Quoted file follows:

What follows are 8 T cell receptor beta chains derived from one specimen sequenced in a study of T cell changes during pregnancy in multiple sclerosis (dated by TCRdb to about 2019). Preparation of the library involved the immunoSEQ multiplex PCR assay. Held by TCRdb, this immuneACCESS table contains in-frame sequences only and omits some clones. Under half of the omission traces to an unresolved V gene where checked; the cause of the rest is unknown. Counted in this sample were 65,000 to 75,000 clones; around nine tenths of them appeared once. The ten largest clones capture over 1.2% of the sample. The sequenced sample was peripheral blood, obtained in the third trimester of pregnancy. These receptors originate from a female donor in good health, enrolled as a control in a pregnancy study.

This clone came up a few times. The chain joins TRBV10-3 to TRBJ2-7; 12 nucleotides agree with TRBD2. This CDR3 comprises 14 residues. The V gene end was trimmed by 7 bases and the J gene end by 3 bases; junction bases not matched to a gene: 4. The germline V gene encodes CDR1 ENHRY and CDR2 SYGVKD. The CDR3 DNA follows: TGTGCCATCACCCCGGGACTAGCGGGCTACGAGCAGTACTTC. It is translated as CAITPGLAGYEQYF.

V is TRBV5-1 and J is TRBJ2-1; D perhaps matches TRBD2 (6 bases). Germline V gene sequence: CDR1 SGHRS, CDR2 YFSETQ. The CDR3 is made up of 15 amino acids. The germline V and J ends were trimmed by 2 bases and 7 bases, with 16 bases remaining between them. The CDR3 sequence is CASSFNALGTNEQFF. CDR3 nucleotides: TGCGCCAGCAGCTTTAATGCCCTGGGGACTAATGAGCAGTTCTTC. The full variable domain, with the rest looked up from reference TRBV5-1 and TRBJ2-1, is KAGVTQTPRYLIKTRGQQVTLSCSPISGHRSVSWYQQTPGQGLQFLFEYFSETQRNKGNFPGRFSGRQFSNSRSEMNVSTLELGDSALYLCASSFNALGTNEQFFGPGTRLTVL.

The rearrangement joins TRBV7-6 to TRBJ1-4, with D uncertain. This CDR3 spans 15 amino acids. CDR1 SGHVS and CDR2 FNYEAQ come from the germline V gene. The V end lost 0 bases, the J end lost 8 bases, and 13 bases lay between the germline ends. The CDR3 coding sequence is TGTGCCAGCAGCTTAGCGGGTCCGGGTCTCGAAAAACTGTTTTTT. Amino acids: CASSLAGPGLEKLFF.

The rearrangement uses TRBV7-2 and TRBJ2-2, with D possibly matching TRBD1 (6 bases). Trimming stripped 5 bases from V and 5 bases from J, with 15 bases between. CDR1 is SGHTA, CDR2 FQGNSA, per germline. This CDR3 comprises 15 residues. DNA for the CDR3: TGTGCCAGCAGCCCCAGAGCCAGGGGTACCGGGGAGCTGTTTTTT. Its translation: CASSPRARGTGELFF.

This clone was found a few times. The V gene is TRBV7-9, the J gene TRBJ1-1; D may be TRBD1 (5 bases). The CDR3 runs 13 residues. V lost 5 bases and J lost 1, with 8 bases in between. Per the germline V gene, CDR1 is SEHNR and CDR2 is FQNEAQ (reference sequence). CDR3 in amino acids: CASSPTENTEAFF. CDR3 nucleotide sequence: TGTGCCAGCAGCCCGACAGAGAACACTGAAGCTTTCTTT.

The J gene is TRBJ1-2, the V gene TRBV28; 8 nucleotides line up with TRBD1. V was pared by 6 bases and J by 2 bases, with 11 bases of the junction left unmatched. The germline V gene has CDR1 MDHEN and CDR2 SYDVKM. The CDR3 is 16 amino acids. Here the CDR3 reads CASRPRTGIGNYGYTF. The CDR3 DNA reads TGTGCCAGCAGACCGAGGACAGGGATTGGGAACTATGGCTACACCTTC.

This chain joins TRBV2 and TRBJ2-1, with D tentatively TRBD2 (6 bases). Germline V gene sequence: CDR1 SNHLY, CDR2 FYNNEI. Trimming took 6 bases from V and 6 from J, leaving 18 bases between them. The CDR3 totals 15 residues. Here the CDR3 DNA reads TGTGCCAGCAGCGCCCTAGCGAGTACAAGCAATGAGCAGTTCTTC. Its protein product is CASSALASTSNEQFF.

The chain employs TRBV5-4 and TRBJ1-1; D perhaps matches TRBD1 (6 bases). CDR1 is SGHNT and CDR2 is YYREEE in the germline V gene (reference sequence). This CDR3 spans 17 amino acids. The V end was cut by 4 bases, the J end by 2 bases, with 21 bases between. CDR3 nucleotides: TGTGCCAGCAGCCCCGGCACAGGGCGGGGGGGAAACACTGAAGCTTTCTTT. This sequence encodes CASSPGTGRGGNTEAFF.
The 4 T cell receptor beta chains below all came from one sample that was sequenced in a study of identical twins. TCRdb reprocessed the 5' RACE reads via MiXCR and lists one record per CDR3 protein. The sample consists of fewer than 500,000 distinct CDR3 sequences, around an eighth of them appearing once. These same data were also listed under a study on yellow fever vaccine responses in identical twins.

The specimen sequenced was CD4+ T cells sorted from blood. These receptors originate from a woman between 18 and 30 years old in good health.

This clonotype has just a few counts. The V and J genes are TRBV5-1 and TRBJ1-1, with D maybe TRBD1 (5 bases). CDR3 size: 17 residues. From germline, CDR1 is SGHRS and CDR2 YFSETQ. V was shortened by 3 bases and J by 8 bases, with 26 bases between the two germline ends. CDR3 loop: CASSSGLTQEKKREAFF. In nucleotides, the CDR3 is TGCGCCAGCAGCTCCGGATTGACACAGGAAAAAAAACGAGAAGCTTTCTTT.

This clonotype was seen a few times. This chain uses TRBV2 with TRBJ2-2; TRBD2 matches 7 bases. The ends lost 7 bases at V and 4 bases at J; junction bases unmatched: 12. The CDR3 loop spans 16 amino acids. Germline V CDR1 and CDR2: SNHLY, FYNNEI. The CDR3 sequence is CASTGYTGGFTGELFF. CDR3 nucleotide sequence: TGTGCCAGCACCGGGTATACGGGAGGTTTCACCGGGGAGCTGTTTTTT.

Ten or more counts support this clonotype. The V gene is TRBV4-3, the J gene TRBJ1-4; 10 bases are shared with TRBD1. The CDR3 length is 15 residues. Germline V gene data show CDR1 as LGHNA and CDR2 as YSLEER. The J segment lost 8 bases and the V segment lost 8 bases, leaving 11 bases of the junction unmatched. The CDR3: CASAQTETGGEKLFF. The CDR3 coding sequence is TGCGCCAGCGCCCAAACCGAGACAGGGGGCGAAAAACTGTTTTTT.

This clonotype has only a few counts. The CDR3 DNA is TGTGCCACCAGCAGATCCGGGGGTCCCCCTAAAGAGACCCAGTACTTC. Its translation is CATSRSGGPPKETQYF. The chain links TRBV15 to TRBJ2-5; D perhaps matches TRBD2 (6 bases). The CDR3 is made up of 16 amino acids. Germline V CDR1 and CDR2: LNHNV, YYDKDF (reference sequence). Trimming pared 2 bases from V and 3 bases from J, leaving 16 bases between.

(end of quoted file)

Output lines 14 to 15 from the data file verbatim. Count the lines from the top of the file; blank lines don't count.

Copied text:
Ten or more counts support this clonotype. The V gene is TRBV4-3, the J gene TRBJ1-4; 10 bases are shared with TRBD1. The CDR3 length is 15 residues. Germline V gene data show CDR1 as LGHNA and CDR2 as YSLEER. The J segment lost 8 bases and the V segment lost 8 bases, leaving 11 bases of the junction unmatched. The CDR3: CASAQTETGGEKLFF. The CDR3 coding sequence is TGCGCCAGCGCCCAAACCGAGACAGGGGGCGAAAAACTGTTTTTT.

This clonotype has only a few counts. The CDR3 DNA is TGTGCCACCAGCAGATCCGGGGGTCCCCCTAAAGAGACCCAGTACTTC. Its translation is CATSRSGGPPKETQYF. The chain links TRBV15 to TRBJ2-5; D perhaps matches TRBD2 (6 bases). The CDR3 is made up of 16 amino acids. Germline V CDR1 and CDR2: LNHNV, YYDKDF (reference sequence). Trimming pared 2 bases from V and 3 bases from J, leaving 16 bases between.